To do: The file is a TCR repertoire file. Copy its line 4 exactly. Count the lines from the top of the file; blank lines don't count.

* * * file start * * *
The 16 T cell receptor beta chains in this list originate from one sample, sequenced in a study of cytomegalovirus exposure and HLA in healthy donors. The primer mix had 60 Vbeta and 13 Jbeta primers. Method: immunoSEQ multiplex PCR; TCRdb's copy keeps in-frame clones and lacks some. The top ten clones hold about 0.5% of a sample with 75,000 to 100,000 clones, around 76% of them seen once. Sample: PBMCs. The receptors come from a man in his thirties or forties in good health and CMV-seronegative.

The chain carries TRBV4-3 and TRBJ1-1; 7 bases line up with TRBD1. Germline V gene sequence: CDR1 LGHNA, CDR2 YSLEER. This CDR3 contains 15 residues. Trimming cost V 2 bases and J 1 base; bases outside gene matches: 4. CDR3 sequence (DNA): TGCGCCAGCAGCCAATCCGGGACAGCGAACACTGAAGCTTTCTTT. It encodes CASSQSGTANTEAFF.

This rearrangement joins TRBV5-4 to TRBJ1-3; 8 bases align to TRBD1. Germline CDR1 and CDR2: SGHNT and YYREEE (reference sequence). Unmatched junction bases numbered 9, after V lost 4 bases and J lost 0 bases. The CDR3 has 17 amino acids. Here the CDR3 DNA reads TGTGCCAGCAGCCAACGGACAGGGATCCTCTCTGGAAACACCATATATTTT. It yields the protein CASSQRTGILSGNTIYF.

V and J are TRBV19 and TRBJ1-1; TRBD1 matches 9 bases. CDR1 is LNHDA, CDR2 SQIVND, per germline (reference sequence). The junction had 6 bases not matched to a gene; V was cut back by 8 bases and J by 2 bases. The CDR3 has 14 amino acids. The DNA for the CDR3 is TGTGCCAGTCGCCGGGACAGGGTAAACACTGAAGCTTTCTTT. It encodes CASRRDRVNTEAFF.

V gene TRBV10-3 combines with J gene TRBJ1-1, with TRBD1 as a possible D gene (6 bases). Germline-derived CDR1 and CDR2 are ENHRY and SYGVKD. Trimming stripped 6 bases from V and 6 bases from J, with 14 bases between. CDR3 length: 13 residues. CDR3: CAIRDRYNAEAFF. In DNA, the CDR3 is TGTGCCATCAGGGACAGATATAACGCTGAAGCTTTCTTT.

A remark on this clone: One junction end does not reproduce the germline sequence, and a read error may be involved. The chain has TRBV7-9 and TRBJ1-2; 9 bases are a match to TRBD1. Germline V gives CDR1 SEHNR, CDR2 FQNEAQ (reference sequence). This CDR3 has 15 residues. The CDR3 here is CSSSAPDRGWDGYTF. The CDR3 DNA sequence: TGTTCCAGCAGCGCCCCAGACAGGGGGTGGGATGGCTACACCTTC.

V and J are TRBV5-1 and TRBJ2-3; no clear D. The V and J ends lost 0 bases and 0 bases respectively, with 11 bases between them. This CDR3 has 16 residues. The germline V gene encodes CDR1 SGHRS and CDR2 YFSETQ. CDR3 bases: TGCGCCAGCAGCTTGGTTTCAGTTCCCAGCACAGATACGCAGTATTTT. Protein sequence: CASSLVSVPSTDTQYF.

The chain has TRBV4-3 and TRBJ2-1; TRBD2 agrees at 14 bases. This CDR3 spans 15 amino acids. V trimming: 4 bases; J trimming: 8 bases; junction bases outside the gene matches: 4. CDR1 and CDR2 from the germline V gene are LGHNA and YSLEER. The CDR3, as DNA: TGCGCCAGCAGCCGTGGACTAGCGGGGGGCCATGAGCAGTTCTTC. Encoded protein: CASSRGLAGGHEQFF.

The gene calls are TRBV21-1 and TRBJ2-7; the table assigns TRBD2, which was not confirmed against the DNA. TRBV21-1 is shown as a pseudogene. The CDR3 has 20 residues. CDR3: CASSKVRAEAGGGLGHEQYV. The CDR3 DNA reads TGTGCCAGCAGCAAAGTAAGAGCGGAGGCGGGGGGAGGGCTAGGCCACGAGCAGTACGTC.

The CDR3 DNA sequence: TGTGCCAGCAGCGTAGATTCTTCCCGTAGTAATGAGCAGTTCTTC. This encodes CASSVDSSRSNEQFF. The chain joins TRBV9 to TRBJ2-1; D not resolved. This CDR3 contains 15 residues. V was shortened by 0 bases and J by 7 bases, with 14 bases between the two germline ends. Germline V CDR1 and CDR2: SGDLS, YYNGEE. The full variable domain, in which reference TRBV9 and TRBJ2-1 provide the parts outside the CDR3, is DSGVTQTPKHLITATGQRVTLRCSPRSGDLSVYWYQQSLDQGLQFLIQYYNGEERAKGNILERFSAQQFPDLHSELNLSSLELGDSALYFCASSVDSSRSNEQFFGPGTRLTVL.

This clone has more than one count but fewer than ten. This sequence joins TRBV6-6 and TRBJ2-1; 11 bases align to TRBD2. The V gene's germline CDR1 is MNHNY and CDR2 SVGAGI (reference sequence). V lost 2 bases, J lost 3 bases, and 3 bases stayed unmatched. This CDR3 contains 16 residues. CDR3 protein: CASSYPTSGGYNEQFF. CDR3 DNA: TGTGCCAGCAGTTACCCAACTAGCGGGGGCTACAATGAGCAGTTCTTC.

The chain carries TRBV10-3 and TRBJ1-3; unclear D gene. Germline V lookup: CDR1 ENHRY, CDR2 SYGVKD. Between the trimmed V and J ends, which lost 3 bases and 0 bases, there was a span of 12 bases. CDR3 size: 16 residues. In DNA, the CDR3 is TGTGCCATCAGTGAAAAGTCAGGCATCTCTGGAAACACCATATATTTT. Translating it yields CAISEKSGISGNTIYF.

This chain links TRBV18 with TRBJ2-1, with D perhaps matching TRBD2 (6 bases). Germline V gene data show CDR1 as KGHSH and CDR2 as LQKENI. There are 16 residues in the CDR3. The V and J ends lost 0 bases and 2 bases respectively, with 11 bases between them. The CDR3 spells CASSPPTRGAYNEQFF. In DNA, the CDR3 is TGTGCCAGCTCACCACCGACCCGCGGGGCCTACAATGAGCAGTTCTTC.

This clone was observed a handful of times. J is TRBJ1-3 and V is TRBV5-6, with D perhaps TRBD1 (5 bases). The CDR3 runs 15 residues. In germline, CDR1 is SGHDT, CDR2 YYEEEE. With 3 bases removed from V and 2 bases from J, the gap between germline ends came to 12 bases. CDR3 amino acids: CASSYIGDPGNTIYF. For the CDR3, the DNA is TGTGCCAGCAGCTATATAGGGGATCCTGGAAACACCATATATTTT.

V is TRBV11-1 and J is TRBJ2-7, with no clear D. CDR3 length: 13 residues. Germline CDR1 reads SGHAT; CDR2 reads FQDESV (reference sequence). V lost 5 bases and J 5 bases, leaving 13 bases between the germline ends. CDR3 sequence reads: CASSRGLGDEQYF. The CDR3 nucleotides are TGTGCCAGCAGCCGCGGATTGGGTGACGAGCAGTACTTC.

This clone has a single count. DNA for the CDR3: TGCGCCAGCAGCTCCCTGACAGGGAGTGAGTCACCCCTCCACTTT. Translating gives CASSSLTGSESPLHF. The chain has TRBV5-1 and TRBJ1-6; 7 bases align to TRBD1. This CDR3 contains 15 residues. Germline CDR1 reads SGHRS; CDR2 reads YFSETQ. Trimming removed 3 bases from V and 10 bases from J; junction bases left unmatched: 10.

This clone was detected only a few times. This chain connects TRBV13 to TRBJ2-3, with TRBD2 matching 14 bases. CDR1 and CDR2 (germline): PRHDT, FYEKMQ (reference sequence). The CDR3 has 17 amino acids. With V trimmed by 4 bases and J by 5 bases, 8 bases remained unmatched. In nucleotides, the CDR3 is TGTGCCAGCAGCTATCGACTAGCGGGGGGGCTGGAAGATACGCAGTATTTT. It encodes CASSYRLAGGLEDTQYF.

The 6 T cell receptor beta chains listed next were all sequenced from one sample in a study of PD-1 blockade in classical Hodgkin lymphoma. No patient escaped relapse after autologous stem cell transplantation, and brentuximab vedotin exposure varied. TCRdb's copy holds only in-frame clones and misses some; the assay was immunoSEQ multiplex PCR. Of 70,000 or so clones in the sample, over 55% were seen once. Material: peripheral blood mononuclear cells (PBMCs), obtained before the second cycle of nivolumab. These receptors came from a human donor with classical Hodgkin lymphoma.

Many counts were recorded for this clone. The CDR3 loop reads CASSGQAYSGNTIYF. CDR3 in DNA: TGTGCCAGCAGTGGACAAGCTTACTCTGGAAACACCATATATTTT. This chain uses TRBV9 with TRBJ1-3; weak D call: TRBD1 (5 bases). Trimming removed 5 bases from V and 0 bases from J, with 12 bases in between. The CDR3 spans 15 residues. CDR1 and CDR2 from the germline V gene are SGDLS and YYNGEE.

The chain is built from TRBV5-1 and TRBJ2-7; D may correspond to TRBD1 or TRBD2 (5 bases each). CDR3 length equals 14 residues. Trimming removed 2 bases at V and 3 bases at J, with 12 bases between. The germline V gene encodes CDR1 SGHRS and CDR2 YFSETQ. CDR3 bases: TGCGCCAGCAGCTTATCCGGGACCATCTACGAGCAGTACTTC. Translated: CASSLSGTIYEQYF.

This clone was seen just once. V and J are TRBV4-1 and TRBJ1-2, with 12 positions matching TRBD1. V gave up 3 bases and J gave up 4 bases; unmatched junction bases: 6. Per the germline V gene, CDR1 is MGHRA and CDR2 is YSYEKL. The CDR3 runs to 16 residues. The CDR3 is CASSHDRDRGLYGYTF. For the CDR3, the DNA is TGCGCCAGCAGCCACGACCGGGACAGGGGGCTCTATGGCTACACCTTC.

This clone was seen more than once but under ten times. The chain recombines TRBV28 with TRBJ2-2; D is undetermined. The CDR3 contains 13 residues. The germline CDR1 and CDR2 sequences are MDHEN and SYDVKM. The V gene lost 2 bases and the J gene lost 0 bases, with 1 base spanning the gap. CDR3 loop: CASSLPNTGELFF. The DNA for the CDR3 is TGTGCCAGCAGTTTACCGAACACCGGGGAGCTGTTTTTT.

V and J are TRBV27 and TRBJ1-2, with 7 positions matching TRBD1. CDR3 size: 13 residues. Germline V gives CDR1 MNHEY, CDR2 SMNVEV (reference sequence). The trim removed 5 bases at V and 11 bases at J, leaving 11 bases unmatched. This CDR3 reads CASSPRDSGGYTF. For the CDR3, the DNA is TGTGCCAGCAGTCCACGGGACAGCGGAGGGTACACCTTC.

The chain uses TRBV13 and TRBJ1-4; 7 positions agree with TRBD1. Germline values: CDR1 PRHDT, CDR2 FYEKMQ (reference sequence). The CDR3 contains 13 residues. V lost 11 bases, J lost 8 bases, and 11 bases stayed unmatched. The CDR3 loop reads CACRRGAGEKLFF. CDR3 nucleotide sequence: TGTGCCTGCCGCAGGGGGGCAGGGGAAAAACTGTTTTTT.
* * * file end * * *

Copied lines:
V and J are TRBV19 and TRBJ1-1; TRBD1 matches 9 bases. CDR1 is LNHDA, CDR2 SQIVND, per germline (reference sequence). The junction had 6 bases not matched to a gene; V was cut back by 8 bases and J by 2 bases. The CDR3 has 14 amino acids. The DNA for the CDR3 is TGTGCCAGTCGCCGGGACAGGGTAAACACTGAAGCTTTCTTT. It encodes CASRRDRVNTEAFF.